Flash memoir: Characters and their desires

Two months ago I began a series of “writing workshop” posts here on Flash Memoir. Today that series continues with a look at Characters and their desires.

How will you bring the diverse cast of characters in your stories to life on the page? First, consider which roles they play.

  • Protagonists–in memoir, that’s usually you, writing in the first person voice, becoming both “I” and “eye” through which readers perceive the dramatic action of the story;
  • Allies and supporting characters–the people who have your back and help you achieve your goals and desires; and
  • Antagonists and adversaries–the people who bring conflict into the story, by thwarting your goals and desires, for good or ill.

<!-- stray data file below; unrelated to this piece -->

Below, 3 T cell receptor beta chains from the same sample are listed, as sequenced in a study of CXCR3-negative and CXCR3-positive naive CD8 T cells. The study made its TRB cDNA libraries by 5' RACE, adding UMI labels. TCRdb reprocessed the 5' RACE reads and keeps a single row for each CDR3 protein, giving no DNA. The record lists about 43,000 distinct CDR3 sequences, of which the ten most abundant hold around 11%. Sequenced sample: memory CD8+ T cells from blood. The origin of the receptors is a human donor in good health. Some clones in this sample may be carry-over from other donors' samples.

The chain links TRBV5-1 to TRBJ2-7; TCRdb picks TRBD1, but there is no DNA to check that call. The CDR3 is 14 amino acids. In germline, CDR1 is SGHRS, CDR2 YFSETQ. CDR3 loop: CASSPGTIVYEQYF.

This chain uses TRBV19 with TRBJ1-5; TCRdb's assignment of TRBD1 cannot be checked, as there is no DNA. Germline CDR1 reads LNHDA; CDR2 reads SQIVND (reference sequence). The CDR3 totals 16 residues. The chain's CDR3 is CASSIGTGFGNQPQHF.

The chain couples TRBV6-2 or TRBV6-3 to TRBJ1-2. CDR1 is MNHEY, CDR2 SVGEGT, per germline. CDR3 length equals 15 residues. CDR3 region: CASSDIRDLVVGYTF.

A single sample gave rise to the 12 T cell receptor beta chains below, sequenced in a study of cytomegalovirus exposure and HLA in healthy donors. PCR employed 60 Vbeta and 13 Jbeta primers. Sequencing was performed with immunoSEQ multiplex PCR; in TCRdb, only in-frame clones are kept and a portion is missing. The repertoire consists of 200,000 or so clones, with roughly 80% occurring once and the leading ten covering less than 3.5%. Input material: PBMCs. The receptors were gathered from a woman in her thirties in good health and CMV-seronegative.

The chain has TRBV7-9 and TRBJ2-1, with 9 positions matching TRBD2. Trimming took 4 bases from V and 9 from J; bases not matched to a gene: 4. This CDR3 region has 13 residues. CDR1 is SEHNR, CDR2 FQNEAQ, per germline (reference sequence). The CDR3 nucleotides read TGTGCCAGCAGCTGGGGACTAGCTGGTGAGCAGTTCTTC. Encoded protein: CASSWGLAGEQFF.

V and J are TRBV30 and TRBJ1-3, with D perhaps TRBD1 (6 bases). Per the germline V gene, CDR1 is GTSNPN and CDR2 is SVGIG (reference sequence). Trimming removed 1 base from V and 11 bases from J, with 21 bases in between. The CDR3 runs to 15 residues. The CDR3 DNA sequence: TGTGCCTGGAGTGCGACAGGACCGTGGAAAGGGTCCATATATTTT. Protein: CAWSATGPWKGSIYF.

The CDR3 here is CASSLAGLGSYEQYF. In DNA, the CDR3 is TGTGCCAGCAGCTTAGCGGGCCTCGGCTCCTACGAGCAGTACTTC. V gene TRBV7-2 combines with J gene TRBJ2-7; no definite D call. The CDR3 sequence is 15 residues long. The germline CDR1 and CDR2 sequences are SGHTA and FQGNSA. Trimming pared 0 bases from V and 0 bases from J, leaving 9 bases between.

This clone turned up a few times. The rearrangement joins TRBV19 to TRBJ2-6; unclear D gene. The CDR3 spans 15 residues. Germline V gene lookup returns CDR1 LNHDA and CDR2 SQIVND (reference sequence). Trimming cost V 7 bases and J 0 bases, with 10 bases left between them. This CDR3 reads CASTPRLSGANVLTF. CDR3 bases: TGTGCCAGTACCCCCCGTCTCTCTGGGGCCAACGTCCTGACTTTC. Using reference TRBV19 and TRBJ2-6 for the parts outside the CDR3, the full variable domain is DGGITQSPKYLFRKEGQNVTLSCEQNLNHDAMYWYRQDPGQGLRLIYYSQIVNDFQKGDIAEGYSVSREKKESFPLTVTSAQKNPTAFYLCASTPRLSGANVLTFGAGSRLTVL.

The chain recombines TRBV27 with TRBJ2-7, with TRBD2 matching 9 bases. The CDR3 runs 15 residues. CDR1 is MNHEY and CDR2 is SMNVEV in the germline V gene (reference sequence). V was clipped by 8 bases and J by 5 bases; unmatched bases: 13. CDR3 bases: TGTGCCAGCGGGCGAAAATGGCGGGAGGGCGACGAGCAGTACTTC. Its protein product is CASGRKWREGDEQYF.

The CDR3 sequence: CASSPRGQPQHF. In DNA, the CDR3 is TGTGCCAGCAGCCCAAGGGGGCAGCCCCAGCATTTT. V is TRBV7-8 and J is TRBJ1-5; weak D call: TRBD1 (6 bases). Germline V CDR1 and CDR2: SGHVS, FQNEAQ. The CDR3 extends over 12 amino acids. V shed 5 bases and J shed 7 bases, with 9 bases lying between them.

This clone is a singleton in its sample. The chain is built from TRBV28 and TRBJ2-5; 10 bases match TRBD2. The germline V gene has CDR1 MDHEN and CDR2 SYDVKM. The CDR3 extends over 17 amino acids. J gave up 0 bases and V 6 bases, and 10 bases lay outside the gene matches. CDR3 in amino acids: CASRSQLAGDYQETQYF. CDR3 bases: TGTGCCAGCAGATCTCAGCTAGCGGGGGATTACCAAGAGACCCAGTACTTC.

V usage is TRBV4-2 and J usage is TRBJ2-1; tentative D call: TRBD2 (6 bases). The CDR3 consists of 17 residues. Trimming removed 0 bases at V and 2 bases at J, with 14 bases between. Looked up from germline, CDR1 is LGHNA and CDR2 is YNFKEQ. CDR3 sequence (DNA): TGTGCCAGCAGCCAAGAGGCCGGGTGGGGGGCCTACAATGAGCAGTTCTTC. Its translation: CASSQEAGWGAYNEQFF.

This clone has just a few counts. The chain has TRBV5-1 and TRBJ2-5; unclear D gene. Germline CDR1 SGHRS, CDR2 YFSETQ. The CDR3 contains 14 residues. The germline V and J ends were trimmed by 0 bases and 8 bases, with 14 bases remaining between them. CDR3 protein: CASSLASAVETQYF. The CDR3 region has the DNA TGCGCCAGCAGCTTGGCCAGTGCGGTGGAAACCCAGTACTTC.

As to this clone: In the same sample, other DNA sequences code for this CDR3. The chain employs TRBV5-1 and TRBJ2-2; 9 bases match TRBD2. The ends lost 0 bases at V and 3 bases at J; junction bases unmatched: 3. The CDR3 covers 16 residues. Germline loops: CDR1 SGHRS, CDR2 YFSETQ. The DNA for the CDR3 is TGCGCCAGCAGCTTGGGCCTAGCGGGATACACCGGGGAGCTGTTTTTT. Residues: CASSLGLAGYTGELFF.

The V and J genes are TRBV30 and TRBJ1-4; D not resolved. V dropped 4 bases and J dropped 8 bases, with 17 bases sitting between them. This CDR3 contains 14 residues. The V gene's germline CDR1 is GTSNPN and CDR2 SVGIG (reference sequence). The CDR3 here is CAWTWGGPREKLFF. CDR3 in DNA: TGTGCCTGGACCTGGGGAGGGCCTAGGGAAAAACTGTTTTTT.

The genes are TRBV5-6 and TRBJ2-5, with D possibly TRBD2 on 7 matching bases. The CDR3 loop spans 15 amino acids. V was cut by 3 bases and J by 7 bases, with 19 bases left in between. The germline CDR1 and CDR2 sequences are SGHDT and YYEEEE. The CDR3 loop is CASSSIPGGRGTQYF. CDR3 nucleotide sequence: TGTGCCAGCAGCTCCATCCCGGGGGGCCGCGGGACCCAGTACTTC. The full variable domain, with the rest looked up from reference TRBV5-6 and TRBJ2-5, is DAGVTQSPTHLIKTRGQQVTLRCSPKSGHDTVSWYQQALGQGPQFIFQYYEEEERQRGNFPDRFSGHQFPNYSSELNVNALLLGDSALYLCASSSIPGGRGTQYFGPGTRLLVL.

And then, there’s that fourth, complicated, category–the Beloved Adversary.

Tristine Rainer, author of Your Life as Story, gave this name to the characters who love us and wish us well, but have a different desire line than we do. Parents are perhaps the most pervasive of these character types. Note the interplay of adversarial parent/child relationships in this example by Seth Kahan:

Got thoughts on bringing out characters and their desires in our writing? Post to the comments section! And stay tuned for Part 4 of this four-part series on Flash Memoir.

© Sarah White 2018

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About first person productions

My blog "True Stories Well Told" is a place for people who read and write about real life. I’ve been leading life writing groups since 2004. I teach, coach memoir writers 1:1, and help people publish and share their life stories.
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